Today I would like to try to illustrate the difference between picking a good company and picking a good stock. I recently wrote about how I have a short position in Amazon.com (NASDAQ:AMZN), and then went on to express my belief that Amazon has a bright future. No, I'm not off my meds. I just get this recurrent feeling of deja vu when I look at Amazon, and I'll try to explain the reason for this sensation in the corniest way I can come up with.
Once upon a time
A long time ago in an enchanted world referred to as the 1990's, little boys and girls had no Internet. Then, thanks to the tireless work of Al Gore (among others), this lost world began to slowly get connected computer by computer, and the worldwide web was born. Stock traders recognized the unprecedented economic opportunity that the Internet would create and began buying up shares of any "Dot Com" that moved.
Many of these companies, such as Pets.com and TheGlobe.com, were not profitable and never would be profitable. However, there were many companies with excellent business models that actually were very well-positioned to capitalize on the long-term Internet boom. Today I'm going to talk about one of these companies, and I'm going to call her "Goldilocks."
In the 1990′s, Goldilocks manufactured computer networking equipment, and her products were in high demand. Investors piled into Goldilocks' stock because they could see that her products would play an integral part in the expansion of Internet connectivity that started in the 90′s and would last indefinitely. To investors, Goldilocks looked like one of those rare companies an investor could buy and hold until retirement and never have to worry about. Let's take a look at some of Goldilocks' numbers at the time.
A quick glance at Goldilocks' share price and revenue from 1995-2000 paints a beautiful picture. With annual revenue that exceeded $13 billion by the dawn of the new millennium, this company was far from a mom-and-pop operation. And yet, the future remained so bright that many of Goldilocks' shareholders thought that its revenue would continue to grow rapidly for decades to come. It seemed clear that the Internet was the future, and Goldilocks' products would remain in high demand indefinitely.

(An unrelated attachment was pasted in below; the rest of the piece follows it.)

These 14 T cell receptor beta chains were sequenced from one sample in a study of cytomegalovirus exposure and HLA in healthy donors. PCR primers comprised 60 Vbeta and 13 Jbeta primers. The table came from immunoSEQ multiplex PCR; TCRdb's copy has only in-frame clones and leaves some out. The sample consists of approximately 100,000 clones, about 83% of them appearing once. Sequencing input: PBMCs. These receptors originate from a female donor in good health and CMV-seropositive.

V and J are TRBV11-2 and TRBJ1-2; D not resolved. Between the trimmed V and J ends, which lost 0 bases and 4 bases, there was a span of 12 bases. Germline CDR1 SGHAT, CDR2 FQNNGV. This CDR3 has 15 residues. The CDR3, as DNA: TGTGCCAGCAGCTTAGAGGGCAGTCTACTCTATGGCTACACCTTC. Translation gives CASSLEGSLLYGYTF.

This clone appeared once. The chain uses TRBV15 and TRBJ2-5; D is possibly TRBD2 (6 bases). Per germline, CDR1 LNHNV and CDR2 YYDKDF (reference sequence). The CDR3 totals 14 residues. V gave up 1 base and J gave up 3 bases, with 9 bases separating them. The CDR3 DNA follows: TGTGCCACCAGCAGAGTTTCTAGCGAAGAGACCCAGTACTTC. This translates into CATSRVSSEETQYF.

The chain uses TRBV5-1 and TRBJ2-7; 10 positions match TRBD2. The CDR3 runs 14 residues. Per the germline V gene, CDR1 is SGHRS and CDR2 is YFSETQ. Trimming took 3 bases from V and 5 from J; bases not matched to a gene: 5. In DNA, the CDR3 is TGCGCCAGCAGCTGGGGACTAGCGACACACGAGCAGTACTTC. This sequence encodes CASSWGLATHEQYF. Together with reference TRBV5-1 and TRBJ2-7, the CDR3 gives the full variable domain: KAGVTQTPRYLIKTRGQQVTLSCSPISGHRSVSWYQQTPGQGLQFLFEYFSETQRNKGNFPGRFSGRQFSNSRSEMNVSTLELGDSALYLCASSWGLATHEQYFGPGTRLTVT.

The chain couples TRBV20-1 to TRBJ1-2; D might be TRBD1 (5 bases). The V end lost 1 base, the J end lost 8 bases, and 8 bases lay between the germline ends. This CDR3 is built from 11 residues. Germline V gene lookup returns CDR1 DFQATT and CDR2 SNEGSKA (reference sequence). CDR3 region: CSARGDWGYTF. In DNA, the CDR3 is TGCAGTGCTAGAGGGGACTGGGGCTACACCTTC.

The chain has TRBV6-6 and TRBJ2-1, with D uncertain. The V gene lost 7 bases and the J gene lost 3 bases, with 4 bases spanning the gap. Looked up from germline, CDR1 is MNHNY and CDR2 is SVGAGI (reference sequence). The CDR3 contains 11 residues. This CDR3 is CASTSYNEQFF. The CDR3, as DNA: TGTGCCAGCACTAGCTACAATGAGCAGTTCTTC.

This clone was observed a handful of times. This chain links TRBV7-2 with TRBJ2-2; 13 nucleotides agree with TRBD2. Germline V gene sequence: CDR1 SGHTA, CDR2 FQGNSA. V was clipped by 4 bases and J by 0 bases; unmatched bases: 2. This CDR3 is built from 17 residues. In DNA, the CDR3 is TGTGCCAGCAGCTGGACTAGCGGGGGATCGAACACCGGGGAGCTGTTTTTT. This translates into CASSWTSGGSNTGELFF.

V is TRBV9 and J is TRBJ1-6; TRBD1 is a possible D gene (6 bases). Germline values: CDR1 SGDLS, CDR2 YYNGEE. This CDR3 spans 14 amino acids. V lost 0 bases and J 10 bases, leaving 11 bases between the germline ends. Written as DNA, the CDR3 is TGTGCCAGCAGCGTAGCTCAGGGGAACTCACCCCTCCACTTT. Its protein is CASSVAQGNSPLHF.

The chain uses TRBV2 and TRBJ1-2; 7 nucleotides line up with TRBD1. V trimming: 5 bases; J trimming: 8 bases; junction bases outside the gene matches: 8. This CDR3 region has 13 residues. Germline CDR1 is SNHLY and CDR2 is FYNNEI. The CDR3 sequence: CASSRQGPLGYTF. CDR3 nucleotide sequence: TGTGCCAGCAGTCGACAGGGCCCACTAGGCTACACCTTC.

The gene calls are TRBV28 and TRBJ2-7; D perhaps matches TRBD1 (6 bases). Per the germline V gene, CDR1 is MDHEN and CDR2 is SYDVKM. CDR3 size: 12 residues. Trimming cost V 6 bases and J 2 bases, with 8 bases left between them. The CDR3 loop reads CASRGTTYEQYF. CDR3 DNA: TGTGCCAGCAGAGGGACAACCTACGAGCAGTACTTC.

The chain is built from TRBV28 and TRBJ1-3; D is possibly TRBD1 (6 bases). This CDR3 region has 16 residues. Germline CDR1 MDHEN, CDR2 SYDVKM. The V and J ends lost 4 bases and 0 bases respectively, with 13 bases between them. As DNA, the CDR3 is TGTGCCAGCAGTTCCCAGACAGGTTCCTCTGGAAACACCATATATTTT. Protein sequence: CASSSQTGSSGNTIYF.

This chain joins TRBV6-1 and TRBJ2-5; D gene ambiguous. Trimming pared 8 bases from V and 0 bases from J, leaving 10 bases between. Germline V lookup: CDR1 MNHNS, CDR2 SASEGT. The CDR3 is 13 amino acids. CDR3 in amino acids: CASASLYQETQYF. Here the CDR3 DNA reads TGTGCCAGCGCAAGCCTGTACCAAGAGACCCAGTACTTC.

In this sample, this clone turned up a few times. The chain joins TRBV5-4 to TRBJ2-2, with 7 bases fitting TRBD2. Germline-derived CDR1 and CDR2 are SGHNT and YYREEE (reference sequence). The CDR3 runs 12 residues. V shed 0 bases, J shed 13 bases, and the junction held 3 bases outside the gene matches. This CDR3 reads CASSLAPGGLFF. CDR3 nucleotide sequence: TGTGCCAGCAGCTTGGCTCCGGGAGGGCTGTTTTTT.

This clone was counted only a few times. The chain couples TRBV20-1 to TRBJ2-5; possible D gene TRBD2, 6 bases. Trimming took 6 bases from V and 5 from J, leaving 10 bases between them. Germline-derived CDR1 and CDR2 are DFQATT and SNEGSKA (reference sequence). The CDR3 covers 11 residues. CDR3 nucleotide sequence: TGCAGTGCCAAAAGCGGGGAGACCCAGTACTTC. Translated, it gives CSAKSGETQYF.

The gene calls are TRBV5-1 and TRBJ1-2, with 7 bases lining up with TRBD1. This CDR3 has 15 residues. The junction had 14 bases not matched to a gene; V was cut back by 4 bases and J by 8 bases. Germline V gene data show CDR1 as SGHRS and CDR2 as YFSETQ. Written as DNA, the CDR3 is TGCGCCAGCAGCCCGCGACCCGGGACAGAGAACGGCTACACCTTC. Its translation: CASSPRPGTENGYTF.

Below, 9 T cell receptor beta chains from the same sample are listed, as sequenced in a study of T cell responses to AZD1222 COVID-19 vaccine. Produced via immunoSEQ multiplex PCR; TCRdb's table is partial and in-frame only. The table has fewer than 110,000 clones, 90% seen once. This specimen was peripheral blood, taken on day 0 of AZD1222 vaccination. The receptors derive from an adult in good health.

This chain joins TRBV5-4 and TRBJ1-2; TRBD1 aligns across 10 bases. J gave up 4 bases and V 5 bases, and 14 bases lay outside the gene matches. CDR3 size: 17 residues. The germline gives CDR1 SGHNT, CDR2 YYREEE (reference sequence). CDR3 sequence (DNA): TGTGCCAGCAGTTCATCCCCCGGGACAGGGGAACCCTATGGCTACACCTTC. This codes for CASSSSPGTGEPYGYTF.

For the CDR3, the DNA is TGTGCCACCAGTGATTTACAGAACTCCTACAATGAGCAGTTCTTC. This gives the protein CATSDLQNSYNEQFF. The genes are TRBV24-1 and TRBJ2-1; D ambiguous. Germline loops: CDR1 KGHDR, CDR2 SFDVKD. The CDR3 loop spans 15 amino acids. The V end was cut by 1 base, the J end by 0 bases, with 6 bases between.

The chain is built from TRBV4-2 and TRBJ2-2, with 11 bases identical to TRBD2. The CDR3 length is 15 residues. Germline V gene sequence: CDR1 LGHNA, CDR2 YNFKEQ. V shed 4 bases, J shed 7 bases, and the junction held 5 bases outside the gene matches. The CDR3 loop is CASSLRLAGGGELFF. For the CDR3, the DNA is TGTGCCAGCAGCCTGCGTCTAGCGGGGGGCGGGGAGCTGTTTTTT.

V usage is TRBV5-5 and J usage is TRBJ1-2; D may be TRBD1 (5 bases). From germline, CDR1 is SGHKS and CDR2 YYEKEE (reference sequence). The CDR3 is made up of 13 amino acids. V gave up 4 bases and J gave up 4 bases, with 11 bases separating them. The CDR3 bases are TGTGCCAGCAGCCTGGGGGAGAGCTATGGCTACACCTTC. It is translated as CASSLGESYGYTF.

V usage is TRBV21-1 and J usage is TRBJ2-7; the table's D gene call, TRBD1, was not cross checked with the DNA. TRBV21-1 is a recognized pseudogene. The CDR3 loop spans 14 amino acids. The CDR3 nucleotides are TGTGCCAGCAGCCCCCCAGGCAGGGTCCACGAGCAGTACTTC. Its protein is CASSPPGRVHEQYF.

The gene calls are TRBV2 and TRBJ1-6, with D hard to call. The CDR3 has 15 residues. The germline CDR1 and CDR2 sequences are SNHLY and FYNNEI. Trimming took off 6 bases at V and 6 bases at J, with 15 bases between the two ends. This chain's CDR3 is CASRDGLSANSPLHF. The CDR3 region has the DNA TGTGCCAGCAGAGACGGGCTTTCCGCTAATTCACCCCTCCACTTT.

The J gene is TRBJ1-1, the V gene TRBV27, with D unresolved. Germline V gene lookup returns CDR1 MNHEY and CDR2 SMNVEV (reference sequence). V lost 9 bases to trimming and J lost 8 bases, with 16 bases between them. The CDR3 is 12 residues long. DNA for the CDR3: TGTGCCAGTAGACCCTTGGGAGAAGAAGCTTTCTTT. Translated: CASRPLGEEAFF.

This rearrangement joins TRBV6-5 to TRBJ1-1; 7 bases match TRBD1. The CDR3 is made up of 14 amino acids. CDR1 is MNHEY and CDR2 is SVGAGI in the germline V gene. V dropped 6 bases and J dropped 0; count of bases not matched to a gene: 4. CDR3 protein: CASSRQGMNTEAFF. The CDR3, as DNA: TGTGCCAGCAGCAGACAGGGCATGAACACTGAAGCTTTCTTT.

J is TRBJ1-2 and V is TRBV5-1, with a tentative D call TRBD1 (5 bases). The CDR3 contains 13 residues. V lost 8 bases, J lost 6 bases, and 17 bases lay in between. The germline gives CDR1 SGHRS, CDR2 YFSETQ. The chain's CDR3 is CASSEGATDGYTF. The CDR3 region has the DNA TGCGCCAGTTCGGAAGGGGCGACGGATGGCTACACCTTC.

The good news for Goldilocks' shareholders is that they were right about the future of the business. Here's a chart of Goldilocks' revenue from January 2000 to date.
Revenue has more than quadrupled to over $47 billion, with no sign of a slowdown anytime soon. That porridge tastes just right. Clearly the company has continued to perform exceptionally well over the last 13-plus years. But if you joined the other shareholders in ignoring that orange line on the first chart, you might be surprised to see what Goldilocks' stock has done since 2000.
No, that graph is not upside down. That porridge is cold. Let me summarize: for the past 13 years, Goldilocks' revenue is up about 250%. For that same period, the S&P 500 is up 34.5% as a whole. And finally, Goldilocks' share price is down well over 50% for that 13-year period.
A nearly limitless number of metrics are available for stock analysis, but I'm a big fan of keeping things simple. At the end of the day, the only two things that matter about a stock are the performance of the company and the price of the stock. If a company does not perform, it's typically only a matter of time before its stock price reacts poorly. And if a stock gets too expensive relative to the earnings that the company is generating, it's typically only a matter of time before the stock price reacts poorly.
And now for the big reveal...
For "Goldilocks," which readers might have recognized as Cisco Systems (NASDAQ:CSCO), the performance of the company was not to blame for the collapse in share price. The Dot-Com Bubble euphoria that drove Cisco's P/E ratio to 200 was to blame. That large of a multiple for that large of a company has repeatedly proven to be unsustainable over the long term, and Cisco was no exception.
And that brings us to Amazon. Let's first look at a chart of some numbers on Amazon.
Amazon is the standard-bearer for worldwide Internet retail, and I would be foolish to argue that Amazon will not continue to dominate the online marketplace for decades. However, it seems equally as foolish to me that investors are currently paying well over 500 times earnings for shares of Amazon stock.
Will Amazon follow in Cisco's footsteps?
History has shown with Cisco and countless other examples that large-cap stocks cannot maintain such high P/E ratios for extended periods of time, regardless of how well the companies perform. Maybe Amazon will prove to be the exception to the rule, but I'm certainly not betting on it.